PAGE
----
astringent


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astringent

 [ah-strin´jent]
1. causing contraction or arresting discharges.
2. an agent that causes contraction or arrests discharges, usually locally after topical application. Astringents act as protein precipitants and arrest discharge by causing shrinkage of tissue. Skin preparations such as shaving lotions often contain astringents such as aluminum acetate that help to reduce oiliness and excessive perspiration. Witch hazel is a common household astringent used to reduce swelling. Styptic pencils, used to stop bleeding from small cuts, contain astringents. Zinc oxide and calamine are astringents used in lotions, powders, and ointments to relieve itching and chafing in various forms of dermatitis. Some astringents, such as tannic acid, have been used in treating diarrhea; others, such as boric acid and sodium borate, help relieve the symptoms of inflammation of the mucous membranes of the throat or conjunctiva of the eye. Astringents have some bacteriostatic properties, though they are not generally used as antiseptics.

as·trin·gent

(as-trin'jent),
1. Causing contraction or shrinkage of the tissues, arrest of secretion, or control of bleeding.
2. An agent having these effects.
[L. astringens]

astringent

(ə-strĭn′jənt)
adj.
Medicine Tending to draw together or constrict tissues; styptic.
n.
A substance or preparation, such as alum, that draws together or constricts body tissues and is effective in stopping the flow of blood or other secretions.

as·trin′gen·cy n.
as·trin′gent·ly adv.

astringent

adjective Causing local contraction after topical application.
 
Herbal medicine
noun Any herb that hardens and contracts tissues due to its high tannin content, preventing bacterial penetration and inhibiting discharges, diarrhoea and haemorrhage.

Pharmacology
A topical agent (e.g., aluminum-based compounds) that can be variably used: as topical haemostatics, to precipitate proteins, reduce mucosal inflammation, toughen skin, promote healing, as antiseptics, and to act as antiperspirants.

astringent

adjective Causing local contraction after topical application noun Pharmacology A topical agent–eg, aluminum-based compounds, used to precipitate proteins, as topical hemostatics, to ↓ mucosal inflammation, toughen skin, promote healing, as antiseptics, and as an antiperspirant

as·trin·gent

(ă-strin'jĕnt)
1. Causing contraction of the tissues, arrest of secretion, or control of bleeding.
2. An agent having these effects.
[L. astringens]

astringent

1. A drug that shrinks cells and tightens surfaces by denaturing cell protein.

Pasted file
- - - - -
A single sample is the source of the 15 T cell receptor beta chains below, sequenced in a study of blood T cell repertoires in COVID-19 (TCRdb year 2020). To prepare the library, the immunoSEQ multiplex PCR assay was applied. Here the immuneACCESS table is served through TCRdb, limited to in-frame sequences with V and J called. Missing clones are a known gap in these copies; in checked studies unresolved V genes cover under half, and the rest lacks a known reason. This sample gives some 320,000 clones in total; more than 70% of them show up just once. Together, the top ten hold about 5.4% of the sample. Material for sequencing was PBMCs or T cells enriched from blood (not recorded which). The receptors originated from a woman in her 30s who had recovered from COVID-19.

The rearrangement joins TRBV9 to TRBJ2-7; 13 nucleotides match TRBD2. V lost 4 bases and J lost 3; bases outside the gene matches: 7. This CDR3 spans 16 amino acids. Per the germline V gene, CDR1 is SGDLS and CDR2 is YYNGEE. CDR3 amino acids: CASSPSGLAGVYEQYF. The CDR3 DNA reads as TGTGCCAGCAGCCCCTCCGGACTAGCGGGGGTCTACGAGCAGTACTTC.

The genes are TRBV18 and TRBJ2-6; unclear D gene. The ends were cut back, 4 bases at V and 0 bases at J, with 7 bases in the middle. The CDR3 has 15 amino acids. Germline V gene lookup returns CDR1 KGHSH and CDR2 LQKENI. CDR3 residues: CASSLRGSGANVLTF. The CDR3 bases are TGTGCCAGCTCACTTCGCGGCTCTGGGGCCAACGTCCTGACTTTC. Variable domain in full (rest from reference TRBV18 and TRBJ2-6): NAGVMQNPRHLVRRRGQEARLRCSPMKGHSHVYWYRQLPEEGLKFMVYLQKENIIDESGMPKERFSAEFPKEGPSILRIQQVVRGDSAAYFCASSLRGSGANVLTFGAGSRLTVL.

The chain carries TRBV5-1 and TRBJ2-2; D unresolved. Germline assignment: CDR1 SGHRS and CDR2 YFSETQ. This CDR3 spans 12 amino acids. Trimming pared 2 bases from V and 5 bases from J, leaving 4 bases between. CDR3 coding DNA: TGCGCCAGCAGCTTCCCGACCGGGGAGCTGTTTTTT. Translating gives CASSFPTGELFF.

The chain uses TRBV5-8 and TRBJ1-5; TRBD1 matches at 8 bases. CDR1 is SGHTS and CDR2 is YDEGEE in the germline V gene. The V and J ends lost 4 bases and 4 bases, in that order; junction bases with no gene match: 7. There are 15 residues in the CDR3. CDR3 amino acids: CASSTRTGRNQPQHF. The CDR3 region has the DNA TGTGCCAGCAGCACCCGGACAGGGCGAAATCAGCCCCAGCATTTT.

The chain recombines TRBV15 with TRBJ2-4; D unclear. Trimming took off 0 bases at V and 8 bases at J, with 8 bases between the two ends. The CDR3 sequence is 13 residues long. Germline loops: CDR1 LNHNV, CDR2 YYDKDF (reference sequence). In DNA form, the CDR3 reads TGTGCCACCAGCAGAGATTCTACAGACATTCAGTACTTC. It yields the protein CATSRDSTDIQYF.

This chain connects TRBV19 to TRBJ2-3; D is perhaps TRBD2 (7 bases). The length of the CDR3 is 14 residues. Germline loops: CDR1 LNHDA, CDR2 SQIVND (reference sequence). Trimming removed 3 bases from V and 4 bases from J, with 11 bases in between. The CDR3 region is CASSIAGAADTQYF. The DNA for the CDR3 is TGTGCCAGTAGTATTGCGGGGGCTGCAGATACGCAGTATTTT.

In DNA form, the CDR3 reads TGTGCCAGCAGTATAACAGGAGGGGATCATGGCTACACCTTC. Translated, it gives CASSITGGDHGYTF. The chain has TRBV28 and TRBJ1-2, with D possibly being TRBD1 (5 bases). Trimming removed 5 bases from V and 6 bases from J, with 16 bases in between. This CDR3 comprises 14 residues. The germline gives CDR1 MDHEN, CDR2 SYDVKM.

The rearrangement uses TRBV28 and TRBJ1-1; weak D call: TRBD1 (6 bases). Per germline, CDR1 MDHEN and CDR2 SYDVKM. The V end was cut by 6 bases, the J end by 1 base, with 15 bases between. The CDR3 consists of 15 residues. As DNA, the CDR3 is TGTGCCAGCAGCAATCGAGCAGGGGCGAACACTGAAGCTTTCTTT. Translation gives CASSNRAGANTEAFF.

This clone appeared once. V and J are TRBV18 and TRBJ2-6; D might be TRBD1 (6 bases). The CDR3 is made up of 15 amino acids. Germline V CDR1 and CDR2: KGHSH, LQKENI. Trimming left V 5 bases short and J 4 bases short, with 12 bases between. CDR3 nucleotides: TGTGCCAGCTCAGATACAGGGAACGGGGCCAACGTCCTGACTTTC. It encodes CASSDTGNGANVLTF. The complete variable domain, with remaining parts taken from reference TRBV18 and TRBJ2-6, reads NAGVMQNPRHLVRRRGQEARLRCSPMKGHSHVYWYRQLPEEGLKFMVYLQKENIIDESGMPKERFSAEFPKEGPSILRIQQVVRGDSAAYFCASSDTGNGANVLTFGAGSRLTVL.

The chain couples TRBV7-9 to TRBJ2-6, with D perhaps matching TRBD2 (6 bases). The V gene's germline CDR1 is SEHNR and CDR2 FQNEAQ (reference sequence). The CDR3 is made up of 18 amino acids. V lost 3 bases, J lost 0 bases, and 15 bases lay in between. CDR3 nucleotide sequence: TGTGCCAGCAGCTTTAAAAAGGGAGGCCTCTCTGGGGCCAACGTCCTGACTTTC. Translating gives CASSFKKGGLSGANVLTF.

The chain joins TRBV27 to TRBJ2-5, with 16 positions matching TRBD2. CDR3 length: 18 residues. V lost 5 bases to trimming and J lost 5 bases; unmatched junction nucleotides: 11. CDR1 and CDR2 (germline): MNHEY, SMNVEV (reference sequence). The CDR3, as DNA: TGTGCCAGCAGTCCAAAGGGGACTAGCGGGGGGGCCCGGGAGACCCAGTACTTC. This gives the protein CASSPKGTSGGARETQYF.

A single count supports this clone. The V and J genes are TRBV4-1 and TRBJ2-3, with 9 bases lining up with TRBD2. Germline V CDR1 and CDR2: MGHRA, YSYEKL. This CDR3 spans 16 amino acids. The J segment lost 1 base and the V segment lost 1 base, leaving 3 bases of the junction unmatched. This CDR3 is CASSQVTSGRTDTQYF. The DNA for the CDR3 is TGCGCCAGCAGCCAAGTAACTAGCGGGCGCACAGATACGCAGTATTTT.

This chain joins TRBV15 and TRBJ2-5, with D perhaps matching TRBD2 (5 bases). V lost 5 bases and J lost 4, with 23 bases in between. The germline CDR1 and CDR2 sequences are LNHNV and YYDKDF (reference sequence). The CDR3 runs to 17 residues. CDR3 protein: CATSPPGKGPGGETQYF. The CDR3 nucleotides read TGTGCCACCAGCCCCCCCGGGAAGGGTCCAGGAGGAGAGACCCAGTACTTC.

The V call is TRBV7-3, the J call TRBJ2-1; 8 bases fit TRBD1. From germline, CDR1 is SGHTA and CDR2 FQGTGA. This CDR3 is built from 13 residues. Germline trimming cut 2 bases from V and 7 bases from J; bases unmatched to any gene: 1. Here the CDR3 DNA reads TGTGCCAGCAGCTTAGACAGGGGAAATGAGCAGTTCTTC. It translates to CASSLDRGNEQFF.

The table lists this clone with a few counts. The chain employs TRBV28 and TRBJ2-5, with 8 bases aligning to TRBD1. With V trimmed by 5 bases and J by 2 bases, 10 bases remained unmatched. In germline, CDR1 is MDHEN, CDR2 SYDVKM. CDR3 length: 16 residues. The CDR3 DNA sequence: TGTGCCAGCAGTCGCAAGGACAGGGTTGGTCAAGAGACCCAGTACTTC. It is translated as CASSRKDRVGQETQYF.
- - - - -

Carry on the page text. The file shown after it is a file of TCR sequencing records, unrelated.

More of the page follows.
2. Having the property of tightening surfaces.

astringent 

A chemical substance that causes contraction of soft organic tissues by precipitating proteins from their surfaces. Astringents are incorporated into some artificial tears. Examples: acetylcysteine, witch hazel, zinc sulfate. See artificial tears.

as·trin·gent

(ă-strin'jĕnt)
1. Causing contraction or shrinkage of the tissues, arrest of secretion, or control of bleeding.
2. An agent having these effects.
[L. astringens]
References in periodicals archive ?
The FDA also called on All Local Government Units (LGUs) and Law Enforcement Agencies (LEAs) to ensure that the Original PorcelanaA(r) Astringent Improved Formula is not sold or made available in their localities or areas of jurisdiction.
Varietal differences in the ease of astringency removal by carbon dioxide gas and ethanol vapor treatments among Oriental astringent persimmons of Japanese and Chinese origin.
Introduce high-quality varieties/strains of astringent persimmon and mushroom and assist Royal Project Foundation technicians in selecting varieties/strains that will raise quality and yield.
"The opposition between fatty and astringent sensations allows us to eat fatty foods more easily if we also ingest astringents with them," he said.
This rose comes on in an irresistible rush of ripe strawberries, raspberries and cherries tempered by just a hint of astringent gooseberry, a sort of cream soda for the grownup palate.
Once in the wine, tannins form longer and longer chains, in the process becoming smoother and less astringent, until finally after long aging they become so large they precipitate out.
Portraits of particular bears look at the black grizzly, the education of the Astringent Creek grizzly, and the bear who crossed the freeway.
He calls it "moody, astringent, microscopically observed.
Astringent varieties, such as 'Hachiya' and American persimmon (Diospyros virginiana), are most delicious when jelly soft.
Brightly colored with a glossy, deep orange-red skin, persimmons are classified as astringent or nonastringent.
Ingredients: 2 1/2 gallons water 1/4 cucumber, unpeeled (astringent) 1/2 lemon, peeled--rind optional (astringent and oil remover) 1/2 tsp mustard, powder or fresh (soothing, cleansing) 1/4 tsp peppermint extract/essential oil or fresh mint leaves to your liking (stimulating, invigorating, cooling)
The aronia plant, which is native to eastern North America and commonly known as black chokeberry, produces violet-black berries having a noticeably astringent, sweet-sour flavor with bitter notes.